Let's say your Kenwood amp can be purchased and tech serviced (replace caps, check connections, eliminate potentiometer noise, etc.) for $200. Are you saying that your modern $10,000 worth of amplification isn't 50x better than the Kenwood? Is that really what you're saying?
As with everything else in this hobby, as well as other hobbies, the law of diminishing returns hits hard and early.
Yep, it really makes you wonder what has happened in the last 30 years besides hype and we are right back to the discussion about audio magazines and their reviews. But then Kenwood was designed by some brilliant guys. At least one of them went on to start up Accuphase.
When the best minds pretty well think alike, it's hard for them to compete with each other. The trick is finding them without it being too expensive.
I have a Kenwood KR-9400 receiver that I purchased new in 1976 and has been the heart of my garage system for more than 20 years---I still have the original receipt, manual, and warranty card. It is 120 watts per channel, has never had a problem, and sounds pretty decent. I am using it with Kef 104/2 speakers, a Sony SCD-C555ES CD changer, and an Escient music server. I get grief from my wife when I crank it up a bit too much---she thinks the neighbors will complain. So it is not as good as my main system but is pretty awesome to listen to while tinkering in the garage or doing yard work!
The whole notion that component X sounds, or DOESN'T sound, 50X (or any other amount) better than component Y is, with all due respect, ludicrous. It is a bit like the "wind-chill factor" that my wife and I have an on-going banter about. ACCORDING TO WHO? is the question that always seems to be overlooked. There is no question that the law of diminishing returns sets in at some point; but that point is different for everyone. If component X is able to get rid of that little annoying (to me) glare around 5K that makes me not be able to enjoy the music as much as component Y, then that which is only 5% better to listener A quickly becomes my 100%, and I am willing to pay (a lot) for it.
Having said all that, while I have no doubt that the Kenwood sounds good, I find it hard to believe that the difference is slight. Please let us know how you feel when you get your preamp back.
A point to keep in mind is that the better the quality of the source MATERIAL, the more apparent hardware differences will become, at least upon direct comparison. The inverse, of course, is also true.
Don't know how relevant that may be in this case, but it seems worth noting.
Frogman, I would hazard a guess that among nine out of ten non-audiophiles there would be consensus that the differences are slight. The basic circuit hasn't changed since it's inception. Serious differences only exist among speakers, the weakest link. You conceded to the law of diminishing returns,(which imo sets in by component, not individual person, btw) used the word 'little', and stated 5%. And then concluded the difference is more than slight.
Frogman, you're taking this thread way too seriously.
I think you're right. Thanks for the reality check :-)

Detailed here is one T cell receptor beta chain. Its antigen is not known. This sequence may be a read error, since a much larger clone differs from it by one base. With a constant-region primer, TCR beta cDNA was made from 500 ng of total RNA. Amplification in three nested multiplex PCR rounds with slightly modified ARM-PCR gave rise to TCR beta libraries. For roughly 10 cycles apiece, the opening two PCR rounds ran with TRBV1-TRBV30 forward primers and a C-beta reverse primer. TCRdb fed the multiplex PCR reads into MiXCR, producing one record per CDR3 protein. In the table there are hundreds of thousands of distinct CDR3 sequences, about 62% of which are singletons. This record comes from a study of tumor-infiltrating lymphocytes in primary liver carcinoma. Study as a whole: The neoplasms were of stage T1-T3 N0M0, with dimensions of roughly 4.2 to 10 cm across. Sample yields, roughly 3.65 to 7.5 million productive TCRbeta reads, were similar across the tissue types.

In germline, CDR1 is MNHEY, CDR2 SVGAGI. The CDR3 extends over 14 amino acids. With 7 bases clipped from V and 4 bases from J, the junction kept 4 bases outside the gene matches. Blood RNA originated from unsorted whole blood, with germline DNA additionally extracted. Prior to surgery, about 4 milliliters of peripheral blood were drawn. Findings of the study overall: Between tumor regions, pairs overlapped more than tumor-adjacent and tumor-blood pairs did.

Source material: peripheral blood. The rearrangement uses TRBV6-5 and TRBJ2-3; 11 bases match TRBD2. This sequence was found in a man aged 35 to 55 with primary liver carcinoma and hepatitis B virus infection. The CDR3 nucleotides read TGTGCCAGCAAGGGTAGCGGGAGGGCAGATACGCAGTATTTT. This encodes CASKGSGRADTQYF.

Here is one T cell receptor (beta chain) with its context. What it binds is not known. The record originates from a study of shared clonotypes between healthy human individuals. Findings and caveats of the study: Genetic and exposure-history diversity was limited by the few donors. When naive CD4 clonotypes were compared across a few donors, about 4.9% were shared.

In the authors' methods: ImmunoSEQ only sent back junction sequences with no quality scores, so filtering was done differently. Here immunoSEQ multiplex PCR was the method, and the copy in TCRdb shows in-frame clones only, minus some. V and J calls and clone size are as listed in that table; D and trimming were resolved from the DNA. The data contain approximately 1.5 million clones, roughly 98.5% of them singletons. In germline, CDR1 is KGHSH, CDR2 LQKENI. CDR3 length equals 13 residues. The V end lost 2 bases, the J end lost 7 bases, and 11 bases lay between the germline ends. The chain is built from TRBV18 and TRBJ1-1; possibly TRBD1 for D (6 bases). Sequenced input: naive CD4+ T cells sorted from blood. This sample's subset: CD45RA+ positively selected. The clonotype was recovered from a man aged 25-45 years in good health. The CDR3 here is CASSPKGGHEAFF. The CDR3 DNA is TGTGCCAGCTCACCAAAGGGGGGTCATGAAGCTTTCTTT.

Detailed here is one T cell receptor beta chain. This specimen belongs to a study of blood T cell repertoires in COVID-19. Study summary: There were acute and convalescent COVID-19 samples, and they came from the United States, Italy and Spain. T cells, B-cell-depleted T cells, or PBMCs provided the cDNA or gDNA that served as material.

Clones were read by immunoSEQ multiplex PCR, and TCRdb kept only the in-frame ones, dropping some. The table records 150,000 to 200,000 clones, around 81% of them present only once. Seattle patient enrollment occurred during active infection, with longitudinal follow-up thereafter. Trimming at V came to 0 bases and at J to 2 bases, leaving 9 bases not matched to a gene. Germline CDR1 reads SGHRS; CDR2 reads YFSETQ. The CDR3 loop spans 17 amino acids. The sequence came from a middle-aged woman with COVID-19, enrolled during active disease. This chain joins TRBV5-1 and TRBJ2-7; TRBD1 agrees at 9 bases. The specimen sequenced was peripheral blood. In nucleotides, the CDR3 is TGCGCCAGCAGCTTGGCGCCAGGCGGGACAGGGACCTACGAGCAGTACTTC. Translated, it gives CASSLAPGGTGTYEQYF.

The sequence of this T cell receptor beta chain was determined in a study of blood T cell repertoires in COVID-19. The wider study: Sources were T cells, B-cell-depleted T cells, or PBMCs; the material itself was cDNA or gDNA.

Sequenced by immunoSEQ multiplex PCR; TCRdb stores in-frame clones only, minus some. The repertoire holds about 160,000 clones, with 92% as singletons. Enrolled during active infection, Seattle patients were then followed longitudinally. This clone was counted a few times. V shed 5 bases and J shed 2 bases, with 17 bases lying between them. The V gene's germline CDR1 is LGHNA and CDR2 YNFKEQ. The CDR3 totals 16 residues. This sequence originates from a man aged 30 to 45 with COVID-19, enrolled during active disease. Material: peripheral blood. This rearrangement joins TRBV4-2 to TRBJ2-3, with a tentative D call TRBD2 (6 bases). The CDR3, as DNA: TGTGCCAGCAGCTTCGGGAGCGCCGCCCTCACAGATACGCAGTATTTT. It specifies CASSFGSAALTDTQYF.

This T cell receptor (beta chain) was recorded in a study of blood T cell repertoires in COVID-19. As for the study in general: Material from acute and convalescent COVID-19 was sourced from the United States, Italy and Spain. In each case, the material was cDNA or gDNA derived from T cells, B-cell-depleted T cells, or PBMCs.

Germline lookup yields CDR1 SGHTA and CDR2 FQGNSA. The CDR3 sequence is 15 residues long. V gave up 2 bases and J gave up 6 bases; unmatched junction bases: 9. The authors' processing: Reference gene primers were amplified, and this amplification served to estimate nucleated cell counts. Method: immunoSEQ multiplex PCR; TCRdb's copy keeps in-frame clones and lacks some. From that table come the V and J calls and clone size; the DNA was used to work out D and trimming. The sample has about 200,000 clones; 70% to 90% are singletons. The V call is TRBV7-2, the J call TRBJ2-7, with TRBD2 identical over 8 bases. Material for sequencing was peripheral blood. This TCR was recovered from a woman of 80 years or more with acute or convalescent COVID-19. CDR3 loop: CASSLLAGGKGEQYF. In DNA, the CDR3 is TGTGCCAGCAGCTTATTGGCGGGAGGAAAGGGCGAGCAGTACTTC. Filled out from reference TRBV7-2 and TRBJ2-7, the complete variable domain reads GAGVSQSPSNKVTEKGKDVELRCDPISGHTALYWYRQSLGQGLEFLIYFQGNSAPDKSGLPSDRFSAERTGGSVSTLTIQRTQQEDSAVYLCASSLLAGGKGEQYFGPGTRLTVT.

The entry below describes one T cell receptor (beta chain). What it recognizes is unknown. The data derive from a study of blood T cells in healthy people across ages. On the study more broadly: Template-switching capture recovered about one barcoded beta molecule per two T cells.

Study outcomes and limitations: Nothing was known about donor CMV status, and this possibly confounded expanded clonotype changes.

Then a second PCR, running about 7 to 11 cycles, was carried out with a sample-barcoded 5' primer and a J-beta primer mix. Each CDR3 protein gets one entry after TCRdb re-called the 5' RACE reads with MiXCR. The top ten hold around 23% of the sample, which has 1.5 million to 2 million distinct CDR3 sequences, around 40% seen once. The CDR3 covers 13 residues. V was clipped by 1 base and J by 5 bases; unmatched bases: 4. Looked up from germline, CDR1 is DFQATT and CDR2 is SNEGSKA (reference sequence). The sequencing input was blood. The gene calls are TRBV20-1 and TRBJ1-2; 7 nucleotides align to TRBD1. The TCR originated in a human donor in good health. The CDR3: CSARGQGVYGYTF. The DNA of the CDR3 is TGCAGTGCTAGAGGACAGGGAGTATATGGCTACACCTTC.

Al, you're obviously blessed with better ears than me. Although I can hear quality differences with great recordings, it's the poor ones that seem to be a better yard stick for me.
That's interesting, Peter (Csontos), and somewhat surprising to me. I don't make any special claims for my hearing, but it has always been my experience that if a garbage recording is reproduced as Garbage A by one component, and as Garbage B by another component, the two garbage reproductions tend to be harder to distinguish, and certainly harder to judge as to which is more lifelike, than if a great recording is reproduced by the two components as Relatively Lifelike Sound A and Relatively Lifelike Sound B.
Basically, with a garbage recording the nuances that would otherwise distinguish their reproduction by the components being compared tend to be swamped by the inaccuracies of the recording. Which in turn makes any judgment about which reproduction is closest to the sound of live music pretty much meaningless, as the best answer is usually "neither."
Sure I agree with you but you say tomato and I say, well you know what I mean. I was referring to the gear in that the better the component, the better the image that can be gleaned from the recording and ime, gear has a tougher time with poorer ones. Garbage in, garbage out is a given. But the poorer recordings tend to reveal the quality of the components to a higher degree ime. My statement regarding your ears was sincere. Whether one or the other or both recordings resemble true to life sound or not I think is irrelevant to this question. There is a level of reality there chock full of all the cues that would confirm that. Imo, it's tougher to tell the difference between components using great recordings just because they have an easier time making them sound good and thereby masking their own shortcomings. Btw, you did say the inverse is also true. I'm a bit confused now as to what you were referring to there.
Btw, you did say the inverse is also true. I'm a bit confused now as to what you were referring to there.
My original statement: "A point to keep in mind is that the better the quality of the source MATERIAL, the more apparent hardware differences will become, at least upon direct comparison."
The inverse of that statement: "A point to keep in mind is that the poorer the quality of the source MATERIAL, the less apparent hardware differences will become, at least upon direct comparison."
My statement regarding your ears was sincere.
Thank you kindly.
Oh. Thank you. Your grammar is also clearly better.